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Honduran Congress to set strong abortion laws ‘in stone’

The Honduran Congress has moved to set their strong abortion laws ‘in stone’ after a constitutional amendment was brought forward that would require three quarters of the Congress to vote in favour of changing the abortion law.

On Thursday 21st January, the Congress voted 88 to 28 in favour of measures that would require a majority, 96 out of 128 members of Congress, in order to modify the existing abortion law. Previously, constitutional amendments were permitted with a two-thirds majority, but this raising of the bar means that it will be very difficult for future legislators to change the law on abortion.

The requirement that there be a super-majority must undergo a second vote before it is ratified. The clear support displayed in the vote last Thursday however, makes it highly likely that the vote will pass.

While international media outlets have described legislation in the country as “prohibiting abortion in any circumstance”, local media have reported that data from the Honduran Social Security Institute shows that abortions appear to be performed in the country under an interpretation of the law to allow for abortion if a women’s life is at risk during a pregnancy.

‘Shield Against Abortion’

According to the Honduran Congress website, this move has been called the “Escudo Contra el Aborto en Honduras” – “Shield Against Abortion in Honduras”.

Mario Pérez, a lawmaker with the ruling party of President Juan Orlando Hernandez, proposed the measure last week, calling it a “constitutional lock” to prevent any future changes to the abortion law.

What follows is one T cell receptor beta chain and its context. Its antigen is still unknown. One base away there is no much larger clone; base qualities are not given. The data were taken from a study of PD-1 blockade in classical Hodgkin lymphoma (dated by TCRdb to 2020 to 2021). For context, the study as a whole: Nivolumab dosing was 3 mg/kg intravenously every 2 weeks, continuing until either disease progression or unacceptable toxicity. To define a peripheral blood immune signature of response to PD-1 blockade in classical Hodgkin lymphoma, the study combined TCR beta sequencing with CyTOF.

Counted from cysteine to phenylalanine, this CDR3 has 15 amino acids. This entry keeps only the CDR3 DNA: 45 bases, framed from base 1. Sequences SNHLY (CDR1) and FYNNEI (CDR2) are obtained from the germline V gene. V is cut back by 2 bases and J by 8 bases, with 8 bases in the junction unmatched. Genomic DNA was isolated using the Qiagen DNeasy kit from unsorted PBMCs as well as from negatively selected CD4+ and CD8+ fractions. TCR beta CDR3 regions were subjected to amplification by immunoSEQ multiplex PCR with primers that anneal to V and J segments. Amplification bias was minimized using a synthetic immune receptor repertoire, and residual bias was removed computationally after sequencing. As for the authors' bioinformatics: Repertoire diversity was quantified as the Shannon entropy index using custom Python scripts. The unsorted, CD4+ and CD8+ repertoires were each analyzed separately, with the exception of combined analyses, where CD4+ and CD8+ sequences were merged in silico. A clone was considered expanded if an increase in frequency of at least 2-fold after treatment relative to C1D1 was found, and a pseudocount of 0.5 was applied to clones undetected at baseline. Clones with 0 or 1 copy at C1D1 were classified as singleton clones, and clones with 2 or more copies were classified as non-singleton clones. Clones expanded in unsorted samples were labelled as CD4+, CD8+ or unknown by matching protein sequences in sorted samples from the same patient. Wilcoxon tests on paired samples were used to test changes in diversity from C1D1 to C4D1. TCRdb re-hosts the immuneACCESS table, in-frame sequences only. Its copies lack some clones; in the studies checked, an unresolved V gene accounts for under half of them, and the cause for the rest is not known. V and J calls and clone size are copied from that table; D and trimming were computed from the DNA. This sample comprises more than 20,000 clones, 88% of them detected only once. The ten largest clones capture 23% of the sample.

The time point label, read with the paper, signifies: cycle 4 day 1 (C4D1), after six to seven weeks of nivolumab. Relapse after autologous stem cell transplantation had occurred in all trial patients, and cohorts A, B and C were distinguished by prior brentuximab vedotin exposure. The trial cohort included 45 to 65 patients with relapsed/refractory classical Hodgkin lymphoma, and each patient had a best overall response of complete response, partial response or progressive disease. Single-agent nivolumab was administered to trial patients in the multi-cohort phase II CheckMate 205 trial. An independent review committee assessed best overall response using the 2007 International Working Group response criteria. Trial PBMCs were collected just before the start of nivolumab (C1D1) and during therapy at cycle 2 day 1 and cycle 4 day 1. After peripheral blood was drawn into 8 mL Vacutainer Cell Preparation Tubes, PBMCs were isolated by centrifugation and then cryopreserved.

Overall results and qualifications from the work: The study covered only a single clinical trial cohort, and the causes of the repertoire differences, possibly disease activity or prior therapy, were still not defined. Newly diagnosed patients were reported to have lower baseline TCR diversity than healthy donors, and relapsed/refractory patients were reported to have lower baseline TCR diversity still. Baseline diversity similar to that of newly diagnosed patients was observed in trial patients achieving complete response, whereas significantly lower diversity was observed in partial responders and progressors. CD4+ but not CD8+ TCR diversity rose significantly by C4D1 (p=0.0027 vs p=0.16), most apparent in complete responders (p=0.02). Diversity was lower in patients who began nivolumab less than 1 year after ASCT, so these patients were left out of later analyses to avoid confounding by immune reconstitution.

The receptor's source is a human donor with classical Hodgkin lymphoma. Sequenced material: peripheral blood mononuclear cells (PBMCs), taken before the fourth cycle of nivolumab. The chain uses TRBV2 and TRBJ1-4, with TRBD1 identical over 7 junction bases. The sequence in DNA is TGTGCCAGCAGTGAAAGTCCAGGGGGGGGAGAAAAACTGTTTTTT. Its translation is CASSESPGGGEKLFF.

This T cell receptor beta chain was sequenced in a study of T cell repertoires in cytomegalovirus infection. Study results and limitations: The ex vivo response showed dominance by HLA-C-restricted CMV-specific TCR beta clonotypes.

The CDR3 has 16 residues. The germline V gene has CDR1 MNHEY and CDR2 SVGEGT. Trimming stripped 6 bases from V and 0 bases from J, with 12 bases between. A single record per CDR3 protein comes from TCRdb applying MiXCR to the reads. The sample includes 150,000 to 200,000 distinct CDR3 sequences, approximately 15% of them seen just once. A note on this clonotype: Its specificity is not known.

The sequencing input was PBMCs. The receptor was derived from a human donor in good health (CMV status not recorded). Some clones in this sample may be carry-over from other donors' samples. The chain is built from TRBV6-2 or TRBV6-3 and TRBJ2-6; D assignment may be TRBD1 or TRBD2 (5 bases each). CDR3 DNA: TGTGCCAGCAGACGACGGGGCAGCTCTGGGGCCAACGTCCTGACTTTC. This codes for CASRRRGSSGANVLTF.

“Every human being has the right to life from the moment of conception,” said Mr Pérez.

Congresswoman Gloria Bonilla of the Liberal Party in Honduras said: “As a woman and a mother, I am in favour of life and against abortion, I want to speak on behalf of those who are in the mother’s womb and cannot be opposed”.

A small group of activists at the UN criticised the Honduran Congress, branding the Bill “alarming” and accused the country of “moving backwards” because it recognises the right to life of babies in the womb.

Abortion in Central and South America

The proposer of the Bill, Mario Pérez, explicitly said that his Bill was a response to the “the wave of constitutional reforms in Latin American countries, promoted by leftist governments led to legalize abortion, as happened in Argentina recently, and that cannot be allowed in Honduras”. 

Argentina, has recently loosened its legal protections for unborn babies. In December last year, Argentina’s Senate voted in favour of introducing abortion on demand into the country despite the widespread opposition to this move. Earlier in 2020, thousands joined in pro-life demonstrations, which, according to organisers, took place in across more than 500 cities in Argentina in opposition to a bill that would legalise abortion on demand.

Right To Life UK spokesperson, Catherine Robinson, said: “Predictably, most Western media is horrified at the thought that babies in the womb deserve legal protection and the suggestion that there might be anything wrong with abortion, so the uproar that this legislation has caused in other countries is hardly surprising.” 

Dear reader,

MPs will shortly vote on proposed changes to the law, brought forward by Labour MPs Stella Creasy and Diana Johnson, that would introduce the biggest change to our abortion laws since the Abortion Act was introduced in 1967.

These proposed changes to the law would make it more likely that healthy babies are aborted at home for any reason, including sex-selective purposes, up to birth.

Polling undertaken by ComRes, shows that only 1% of women support introducing abortion up to birth and that 91% of women agree that sex-selective abortion should be explicitly banned by the law.

Please click the button below to contact your MP now and ask them to vote no to these extreme changes to our law. It only takes 30 seconds using our easy-to-use tool.